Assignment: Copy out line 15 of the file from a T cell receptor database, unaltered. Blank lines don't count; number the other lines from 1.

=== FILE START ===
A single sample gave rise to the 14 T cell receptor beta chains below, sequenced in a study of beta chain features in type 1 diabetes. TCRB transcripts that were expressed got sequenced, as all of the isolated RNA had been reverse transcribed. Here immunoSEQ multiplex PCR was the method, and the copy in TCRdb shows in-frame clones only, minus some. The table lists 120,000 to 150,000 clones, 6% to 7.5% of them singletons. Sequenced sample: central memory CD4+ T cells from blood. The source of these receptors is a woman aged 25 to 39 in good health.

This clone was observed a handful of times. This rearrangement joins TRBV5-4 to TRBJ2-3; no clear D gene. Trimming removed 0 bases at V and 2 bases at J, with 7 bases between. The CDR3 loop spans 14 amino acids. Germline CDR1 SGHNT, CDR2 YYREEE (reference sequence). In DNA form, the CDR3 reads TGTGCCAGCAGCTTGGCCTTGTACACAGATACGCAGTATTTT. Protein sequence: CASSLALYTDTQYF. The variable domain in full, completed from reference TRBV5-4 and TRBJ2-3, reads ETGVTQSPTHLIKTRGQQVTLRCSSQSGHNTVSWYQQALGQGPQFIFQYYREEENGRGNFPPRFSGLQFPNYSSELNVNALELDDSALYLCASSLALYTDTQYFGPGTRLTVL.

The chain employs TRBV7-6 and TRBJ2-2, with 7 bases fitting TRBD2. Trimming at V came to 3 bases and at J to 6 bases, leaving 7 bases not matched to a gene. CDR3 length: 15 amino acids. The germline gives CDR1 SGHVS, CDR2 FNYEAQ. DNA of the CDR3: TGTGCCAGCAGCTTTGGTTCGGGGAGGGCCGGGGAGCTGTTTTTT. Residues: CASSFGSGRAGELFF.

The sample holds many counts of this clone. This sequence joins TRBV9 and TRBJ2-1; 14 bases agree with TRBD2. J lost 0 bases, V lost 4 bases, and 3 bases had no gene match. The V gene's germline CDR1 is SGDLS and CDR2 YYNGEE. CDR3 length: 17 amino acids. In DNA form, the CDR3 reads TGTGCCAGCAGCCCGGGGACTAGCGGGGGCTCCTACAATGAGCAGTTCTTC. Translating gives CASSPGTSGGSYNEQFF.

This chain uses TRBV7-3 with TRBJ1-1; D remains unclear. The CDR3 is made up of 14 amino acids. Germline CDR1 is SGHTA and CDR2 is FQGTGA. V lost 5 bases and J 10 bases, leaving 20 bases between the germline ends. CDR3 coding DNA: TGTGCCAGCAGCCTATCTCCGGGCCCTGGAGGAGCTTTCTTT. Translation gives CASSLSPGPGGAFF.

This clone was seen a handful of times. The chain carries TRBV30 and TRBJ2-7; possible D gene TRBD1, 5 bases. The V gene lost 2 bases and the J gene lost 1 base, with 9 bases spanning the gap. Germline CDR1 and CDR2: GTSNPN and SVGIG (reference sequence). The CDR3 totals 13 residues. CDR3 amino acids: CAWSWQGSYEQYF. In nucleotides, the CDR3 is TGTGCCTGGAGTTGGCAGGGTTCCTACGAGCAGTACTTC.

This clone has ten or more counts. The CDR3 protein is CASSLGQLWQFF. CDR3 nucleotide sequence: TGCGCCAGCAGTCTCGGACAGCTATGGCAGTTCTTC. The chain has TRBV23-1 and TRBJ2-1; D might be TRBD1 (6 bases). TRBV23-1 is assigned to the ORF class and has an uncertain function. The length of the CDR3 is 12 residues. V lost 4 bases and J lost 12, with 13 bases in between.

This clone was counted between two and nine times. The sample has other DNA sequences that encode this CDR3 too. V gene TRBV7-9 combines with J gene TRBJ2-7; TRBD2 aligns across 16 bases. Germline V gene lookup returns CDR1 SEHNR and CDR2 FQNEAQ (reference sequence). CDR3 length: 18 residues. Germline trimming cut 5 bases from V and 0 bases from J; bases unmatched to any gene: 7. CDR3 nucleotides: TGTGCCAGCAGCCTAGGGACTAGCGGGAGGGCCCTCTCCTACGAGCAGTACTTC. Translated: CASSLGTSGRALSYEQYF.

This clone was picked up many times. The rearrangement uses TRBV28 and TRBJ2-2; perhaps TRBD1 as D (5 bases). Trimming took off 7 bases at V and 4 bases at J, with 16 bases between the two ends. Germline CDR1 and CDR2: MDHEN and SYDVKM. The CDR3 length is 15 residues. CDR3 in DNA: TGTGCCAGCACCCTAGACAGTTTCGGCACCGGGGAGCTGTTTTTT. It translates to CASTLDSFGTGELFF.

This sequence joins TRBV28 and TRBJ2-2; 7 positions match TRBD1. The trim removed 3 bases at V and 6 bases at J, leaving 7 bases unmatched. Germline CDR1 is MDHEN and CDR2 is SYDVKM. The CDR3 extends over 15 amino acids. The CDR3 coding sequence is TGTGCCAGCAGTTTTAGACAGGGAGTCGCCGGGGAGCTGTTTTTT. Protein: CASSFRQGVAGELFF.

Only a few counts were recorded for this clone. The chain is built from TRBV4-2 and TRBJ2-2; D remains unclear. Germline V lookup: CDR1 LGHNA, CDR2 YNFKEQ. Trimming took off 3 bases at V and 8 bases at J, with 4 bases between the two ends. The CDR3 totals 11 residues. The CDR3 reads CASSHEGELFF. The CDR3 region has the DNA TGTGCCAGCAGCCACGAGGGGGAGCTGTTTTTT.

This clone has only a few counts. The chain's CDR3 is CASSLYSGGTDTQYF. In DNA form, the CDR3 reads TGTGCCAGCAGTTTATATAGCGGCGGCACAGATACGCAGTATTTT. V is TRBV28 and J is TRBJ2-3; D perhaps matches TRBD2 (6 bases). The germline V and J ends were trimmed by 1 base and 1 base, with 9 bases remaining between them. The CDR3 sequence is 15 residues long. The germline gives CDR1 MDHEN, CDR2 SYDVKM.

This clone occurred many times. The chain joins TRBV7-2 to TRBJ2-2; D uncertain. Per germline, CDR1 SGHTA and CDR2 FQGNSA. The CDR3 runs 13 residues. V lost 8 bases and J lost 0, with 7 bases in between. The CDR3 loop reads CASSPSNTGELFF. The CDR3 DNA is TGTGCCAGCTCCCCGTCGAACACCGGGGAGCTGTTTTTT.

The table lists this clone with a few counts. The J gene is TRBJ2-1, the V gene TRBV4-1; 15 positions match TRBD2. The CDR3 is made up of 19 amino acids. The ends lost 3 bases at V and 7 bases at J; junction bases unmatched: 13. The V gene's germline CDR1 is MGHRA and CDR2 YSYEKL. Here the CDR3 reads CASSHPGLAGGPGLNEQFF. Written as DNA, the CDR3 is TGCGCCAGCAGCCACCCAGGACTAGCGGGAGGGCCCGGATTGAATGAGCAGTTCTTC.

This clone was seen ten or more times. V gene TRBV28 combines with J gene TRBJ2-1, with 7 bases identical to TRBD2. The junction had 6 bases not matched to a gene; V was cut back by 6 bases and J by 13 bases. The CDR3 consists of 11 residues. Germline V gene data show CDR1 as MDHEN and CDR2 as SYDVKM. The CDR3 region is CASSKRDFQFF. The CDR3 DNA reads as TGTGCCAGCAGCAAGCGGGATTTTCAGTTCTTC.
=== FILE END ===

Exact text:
This clone was seen ten or more times. V gene TRBV28 combines with J gene TRBJ2-1, with 7 bases identical to TRBD2. The junction had 6 bases not matched to a gene; V was cut back by 6 bases and J by 13 bases. The CDR3 consists of 11 residues. Germline V gene data show CDR1 as MDHEN and CDR2 as SYDVKM. The CDR3 region is CASSKRDFQFF. The CDR3 DNA reads as TGTGCCAGCAGCAAGCGGGATTTTCAGTTCTTC.